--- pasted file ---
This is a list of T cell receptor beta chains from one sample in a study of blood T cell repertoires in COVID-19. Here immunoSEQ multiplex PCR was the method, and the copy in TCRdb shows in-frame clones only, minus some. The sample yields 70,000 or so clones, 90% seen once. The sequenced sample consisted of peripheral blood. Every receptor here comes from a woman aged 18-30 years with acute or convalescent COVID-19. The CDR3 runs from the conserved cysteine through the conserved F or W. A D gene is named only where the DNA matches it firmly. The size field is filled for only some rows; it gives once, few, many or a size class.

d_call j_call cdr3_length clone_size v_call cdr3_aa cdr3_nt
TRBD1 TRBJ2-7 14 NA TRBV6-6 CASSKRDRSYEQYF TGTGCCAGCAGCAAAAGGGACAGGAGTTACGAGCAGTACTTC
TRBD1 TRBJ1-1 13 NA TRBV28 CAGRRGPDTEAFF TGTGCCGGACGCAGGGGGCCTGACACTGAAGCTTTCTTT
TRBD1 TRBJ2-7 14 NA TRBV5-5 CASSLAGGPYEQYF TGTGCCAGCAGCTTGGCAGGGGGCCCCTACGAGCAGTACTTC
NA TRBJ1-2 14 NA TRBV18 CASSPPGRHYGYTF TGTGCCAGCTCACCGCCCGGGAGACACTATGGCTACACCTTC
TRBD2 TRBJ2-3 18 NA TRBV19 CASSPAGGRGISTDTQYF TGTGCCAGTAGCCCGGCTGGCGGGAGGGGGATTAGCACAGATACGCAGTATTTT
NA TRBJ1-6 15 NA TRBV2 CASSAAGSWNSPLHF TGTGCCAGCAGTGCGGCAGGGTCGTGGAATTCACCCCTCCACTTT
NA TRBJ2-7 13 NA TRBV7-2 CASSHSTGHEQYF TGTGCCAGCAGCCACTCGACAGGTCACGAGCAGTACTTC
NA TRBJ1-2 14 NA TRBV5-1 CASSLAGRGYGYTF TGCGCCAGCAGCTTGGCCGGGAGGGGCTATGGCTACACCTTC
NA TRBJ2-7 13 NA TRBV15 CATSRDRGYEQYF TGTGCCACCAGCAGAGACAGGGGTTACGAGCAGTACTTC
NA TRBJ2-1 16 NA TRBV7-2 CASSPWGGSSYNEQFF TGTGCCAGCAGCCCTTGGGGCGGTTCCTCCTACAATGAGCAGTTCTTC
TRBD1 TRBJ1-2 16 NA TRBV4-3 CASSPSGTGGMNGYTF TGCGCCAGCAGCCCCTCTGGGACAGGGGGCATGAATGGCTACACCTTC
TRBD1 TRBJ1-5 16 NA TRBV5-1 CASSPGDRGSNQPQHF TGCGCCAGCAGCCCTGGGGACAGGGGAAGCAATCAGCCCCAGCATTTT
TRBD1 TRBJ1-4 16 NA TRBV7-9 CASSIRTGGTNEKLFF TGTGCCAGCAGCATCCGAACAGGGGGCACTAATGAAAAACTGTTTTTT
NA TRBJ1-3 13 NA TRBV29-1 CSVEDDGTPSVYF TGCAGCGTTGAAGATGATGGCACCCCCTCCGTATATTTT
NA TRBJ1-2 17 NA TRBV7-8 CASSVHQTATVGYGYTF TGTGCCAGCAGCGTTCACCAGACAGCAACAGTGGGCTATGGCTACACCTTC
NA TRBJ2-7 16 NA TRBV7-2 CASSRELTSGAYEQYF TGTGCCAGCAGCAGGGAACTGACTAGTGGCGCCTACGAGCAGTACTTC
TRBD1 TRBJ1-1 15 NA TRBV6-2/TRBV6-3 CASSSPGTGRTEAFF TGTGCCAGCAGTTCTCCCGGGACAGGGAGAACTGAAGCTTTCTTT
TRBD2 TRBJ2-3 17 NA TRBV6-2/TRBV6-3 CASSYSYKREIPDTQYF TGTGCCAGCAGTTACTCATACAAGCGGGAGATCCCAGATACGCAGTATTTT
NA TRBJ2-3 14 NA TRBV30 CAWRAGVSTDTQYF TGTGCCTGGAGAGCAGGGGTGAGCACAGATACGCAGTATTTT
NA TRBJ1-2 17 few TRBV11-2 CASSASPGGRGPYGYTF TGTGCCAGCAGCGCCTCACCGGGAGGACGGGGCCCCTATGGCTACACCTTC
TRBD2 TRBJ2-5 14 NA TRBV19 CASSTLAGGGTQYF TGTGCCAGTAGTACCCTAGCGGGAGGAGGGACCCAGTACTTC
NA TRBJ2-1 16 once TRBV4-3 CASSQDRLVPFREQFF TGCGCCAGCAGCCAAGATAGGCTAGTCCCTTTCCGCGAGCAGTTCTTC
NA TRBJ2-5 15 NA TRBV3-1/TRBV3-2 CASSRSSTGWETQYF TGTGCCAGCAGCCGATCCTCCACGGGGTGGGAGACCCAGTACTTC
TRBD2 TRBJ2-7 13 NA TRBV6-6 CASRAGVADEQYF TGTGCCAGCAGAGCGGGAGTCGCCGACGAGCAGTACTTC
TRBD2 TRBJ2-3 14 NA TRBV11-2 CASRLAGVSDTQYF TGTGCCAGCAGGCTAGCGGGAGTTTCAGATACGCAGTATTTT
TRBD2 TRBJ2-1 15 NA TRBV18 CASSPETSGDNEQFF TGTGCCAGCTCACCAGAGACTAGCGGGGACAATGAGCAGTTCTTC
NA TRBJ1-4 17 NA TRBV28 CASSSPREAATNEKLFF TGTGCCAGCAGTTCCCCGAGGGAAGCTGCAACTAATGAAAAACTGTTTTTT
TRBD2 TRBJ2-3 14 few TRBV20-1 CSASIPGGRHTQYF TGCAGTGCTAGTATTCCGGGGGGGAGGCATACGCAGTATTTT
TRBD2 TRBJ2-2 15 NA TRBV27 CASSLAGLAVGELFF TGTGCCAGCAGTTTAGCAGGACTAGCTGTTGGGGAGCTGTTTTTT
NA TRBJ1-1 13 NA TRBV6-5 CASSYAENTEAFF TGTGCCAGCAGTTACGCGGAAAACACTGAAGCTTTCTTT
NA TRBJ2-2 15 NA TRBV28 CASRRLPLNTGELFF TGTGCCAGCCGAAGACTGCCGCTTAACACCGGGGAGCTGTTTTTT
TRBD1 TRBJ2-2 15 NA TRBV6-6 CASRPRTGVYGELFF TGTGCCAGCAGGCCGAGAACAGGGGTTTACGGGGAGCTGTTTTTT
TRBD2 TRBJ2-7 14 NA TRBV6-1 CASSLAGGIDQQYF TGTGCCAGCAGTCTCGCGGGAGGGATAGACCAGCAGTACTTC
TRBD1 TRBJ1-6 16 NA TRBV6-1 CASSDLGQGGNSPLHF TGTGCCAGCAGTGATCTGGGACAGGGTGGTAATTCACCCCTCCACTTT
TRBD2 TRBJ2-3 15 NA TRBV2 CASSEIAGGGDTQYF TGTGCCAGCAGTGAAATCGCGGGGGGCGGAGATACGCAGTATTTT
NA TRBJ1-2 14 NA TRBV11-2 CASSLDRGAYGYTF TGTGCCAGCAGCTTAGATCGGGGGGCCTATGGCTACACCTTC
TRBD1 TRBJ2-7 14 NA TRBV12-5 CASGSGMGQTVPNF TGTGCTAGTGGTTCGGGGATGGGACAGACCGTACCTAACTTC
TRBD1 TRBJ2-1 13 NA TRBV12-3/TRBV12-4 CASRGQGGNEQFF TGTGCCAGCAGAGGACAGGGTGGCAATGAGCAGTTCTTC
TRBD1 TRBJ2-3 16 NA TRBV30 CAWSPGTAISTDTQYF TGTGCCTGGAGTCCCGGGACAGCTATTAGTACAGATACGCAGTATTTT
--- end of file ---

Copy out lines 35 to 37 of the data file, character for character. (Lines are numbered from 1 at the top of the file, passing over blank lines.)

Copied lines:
TRBD2 TRBJ2-7 14 NA TRBV6-1 CASSLAGGIDQQYF TGTGCCAGCAGTCTCGCGGGAGGGATAGACCAGCAGTACTTC
TRBD1 TRBJ1-6 16 NA TRBV6-1 CASSDLGQGGNSPLHF TGTGCCAGCAGTGATCTGGGACAGGGTGGTAATTCACCCCTCCACTTT
TRBD2 TRBJ2-3 15 NA TRBV2 CASSEIAGGGDTQYF TGTGCCAGCAGTGAAATCGCGGGGGGCGGAGATACGCAGTATTTT